Forest management situations are typically complex, multi-faceted problems. Decisions often must be made to incorporate broad landscape level objectives such as wildlife population needs, forest health, and sustainable harvest; it is also important to recognize stand-level details such as soil conditions, mixed tree species and/or ages, or operability (Figure 1
). Also, long planning horizons are generally needed, and many forests are mosaics of multiple ownerships. Managers want to understand the trade-offs associated with the management options available. The integration of ecological and economic objectives is considered one of the biggest hurdles for forest planning. The consequences resulting from forest management decisions made today will likely affect landscape conditions and associated ecosystem services far into the future.
The concept of ecosystem services was developed to address the linkages between ecosystems and human well-being. Ecosystem services are defined as the benefits that people obtain from ecosystems [1
]. Due to the diversity and complexity of ecosystems and associated ecosystem services, an interdisciplinary effort is generally needed. A key in studying ecosystem services is in combining economics and ecology [2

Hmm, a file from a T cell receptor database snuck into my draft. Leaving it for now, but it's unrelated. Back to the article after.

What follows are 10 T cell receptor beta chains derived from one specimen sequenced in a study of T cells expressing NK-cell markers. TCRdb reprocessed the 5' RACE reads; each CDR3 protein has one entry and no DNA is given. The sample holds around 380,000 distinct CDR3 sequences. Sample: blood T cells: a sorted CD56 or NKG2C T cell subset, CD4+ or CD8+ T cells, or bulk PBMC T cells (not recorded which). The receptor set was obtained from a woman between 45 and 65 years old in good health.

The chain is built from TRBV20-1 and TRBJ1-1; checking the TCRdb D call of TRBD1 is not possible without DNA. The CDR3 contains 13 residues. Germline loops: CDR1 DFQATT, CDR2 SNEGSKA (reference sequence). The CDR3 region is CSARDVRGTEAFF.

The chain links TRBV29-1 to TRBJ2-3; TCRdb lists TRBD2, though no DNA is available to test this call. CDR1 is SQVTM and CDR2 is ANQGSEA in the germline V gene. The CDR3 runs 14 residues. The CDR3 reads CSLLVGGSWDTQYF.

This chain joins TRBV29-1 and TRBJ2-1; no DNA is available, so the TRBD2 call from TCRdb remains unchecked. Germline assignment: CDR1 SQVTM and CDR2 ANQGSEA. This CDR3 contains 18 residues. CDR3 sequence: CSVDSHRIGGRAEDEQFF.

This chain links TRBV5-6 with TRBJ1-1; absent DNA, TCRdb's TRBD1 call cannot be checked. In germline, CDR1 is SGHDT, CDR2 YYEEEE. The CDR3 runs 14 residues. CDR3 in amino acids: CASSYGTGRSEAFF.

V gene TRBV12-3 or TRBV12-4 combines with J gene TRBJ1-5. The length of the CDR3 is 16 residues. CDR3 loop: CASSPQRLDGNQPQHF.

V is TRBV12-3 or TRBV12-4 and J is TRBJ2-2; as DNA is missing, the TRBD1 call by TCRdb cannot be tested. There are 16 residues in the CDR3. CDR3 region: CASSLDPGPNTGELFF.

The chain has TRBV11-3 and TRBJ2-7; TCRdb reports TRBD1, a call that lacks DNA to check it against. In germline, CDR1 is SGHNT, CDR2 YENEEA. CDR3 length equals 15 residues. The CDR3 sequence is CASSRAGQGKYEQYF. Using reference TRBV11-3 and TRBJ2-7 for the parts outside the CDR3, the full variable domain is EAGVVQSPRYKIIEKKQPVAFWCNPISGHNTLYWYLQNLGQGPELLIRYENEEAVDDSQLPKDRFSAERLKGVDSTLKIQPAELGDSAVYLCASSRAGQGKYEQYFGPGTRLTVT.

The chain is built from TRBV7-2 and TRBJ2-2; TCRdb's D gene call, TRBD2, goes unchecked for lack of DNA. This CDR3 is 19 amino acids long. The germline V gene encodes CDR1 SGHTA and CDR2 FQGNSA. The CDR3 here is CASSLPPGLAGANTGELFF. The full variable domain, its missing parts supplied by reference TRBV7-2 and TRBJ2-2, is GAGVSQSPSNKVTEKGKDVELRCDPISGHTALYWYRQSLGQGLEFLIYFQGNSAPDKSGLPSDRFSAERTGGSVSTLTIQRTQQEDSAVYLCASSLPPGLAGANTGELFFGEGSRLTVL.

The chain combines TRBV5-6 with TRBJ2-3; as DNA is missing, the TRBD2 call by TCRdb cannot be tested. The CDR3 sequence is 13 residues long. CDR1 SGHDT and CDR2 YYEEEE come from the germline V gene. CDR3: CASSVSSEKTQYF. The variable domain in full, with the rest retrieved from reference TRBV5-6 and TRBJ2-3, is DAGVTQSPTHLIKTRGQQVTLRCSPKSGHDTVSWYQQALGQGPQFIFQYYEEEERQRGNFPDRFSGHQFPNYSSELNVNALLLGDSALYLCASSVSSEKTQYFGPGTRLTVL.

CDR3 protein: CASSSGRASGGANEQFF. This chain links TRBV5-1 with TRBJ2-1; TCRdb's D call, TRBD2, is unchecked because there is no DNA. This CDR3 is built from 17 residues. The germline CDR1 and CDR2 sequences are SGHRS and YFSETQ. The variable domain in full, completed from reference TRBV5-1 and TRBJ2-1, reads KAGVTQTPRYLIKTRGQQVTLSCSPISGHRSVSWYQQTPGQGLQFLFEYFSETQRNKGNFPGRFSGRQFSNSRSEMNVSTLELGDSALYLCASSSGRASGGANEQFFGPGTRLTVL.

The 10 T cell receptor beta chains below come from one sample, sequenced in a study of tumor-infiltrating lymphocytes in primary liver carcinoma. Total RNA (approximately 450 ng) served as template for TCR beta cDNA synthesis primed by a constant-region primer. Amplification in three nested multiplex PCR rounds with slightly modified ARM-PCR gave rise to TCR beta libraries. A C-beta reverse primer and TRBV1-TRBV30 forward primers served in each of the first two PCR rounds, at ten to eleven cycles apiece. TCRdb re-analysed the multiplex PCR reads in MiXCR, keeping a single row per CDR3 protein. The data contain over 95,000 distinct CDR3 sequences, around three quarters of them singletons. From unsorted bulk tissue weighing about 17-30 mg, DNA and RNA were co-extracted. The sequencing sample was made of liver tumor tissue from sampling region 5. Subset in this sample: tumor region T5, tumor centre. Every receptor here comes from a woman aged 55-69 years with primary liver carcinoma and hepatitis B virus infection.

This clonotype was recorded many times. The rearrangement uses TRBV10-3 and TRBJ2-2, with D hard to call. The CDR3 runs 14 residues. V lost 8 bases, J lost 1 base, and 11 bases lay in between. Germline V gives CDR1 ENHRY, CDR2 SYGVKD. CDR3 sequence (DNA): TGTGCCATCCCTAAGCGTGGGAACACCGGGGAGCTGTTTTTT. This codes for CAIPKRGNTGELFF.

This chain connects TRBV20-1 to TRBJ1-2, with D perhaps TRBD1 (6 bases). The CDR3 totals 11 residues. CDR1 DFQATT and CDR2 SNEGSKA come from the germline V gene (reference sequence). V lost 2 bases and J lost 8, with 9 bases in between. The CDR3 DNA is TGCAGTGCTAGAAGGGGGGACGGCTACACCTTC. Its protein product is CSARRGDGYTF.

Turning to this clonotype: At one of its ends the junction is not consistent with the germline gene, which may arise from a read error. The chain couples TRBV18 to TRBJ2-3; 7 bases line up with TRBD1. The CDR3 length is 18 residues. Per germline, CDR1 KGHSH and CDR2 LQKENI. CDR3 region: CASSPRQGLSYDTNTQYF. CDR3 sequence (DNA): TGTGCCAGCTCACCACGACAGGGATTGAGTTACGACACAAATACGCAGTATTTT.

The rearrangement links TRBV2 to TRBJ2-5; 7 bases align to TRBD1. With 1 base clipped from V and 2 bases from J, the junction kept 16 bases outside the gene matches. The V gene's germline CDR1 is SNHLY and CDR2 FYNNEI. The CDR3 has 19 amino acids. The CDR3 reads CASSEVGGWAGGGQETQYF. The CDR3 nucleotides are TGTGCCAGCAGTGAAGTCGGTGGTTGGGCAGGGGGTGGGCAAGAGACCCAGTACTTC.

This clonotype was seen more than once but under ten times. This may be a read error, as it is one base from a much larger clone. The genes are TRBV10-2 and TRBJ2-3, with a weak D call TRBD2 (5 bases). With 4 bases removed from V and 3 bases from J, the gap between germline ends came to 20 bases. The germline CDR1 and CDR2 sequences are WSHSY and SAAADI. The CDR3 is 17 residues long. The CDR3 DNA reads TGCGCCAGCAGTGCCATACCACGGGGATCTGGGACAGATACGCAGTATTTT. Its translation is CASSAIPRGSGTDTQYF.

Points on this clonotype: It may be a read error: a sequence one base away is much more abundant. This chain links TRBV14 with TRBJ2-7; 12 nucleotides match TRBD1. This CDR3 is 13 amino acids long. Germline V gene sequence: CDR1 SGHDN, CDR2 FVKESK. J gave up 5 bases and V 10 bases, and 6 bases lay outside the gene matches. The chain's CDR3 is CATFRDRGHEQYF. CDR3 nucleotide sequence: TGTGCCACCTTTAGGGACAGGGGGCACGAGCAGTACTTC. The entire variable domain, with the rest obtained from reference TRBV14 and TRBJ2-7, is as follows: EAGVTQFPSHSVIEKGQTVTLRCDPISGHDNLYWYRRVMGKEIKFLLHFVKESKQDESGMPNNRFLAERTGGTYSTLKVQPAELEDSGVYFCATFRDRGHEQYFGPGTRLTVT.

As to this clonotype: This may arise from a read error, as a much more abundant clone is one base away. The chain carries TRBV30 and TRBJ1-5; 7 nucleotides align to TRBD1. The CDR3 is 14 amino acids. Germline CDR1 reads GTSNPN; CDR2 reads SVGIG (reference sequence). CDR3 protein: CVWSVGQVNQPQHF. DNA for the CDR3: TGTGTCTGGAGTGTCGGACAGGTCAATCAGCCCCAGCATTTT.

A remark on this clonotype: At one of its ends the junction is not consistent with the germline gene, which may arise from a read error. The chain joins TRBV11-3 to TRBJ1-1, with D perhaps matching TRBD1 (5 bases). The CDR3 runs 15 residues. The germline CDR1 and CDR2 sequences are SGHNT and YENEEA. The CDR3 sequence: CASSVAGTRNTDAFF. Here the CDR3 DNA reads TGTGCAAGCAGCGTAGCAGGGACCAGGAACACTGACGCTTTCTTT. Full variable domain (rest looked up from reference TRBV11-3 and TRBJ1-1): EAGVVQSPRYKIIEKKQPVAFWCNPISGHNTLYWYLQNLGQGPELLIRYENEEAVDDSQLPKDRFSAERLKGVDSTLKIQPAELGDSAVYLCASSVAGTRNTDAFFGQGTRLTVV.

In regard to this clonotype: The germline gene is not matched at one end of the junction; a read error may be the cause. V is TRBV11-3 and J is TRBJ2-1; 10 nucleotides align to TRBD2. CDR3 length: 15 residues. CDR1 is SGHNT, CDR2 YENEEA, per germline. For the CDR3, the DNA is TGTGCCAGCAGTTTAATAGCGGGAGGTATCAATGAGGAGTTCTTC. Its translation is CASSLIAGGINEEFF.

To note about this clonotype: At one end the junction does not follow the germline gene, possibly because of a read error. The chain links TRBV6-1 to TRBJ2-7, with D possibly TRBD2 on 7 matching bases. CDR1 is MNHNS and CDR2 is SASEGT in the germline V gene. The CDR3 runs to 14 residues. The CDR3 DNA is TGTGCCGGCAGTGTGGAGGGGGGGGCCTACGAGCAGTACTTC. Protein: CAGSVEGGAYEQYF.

]. Gómez-Baggethun et al. presents the history of how economic theory has considered nature’s benefits from a classic economic perspective up through a modern view of ecosystem services [3
Ecosystems reinforce human well-being in many ways, and this fact is acknowledged in the Millennium Ecosystem Assessment, where ecosystem services are divided into provisioning (food, fresh water, fuel, timber,…), regulating (climate regulation, erosion regulation, water quality,…), cultural (recreational, aesthetic, spiritual values,…), and supporting services (soil formation, nutrient cycling,…) [1
]. Both the definition and classification stated in the Millennium Ecosystem Assessment have been widely used, but other definitions and classifications of ecosystem services are highlighted in the literature [5
]. Fisher et al., as well as Boyd and Banzhaf, argued the need to distinguish between intermediate services (considered as processes or functions in Boyd and Banzhaf) and final ecosystem services, to avoid double counting services when estimating their economic values, aggregating their values, or integrating them into a model [9
]. They also discriminated between services and benefits, advocating that services are benefit-specific [10
] and that the same service can produce several benefits [9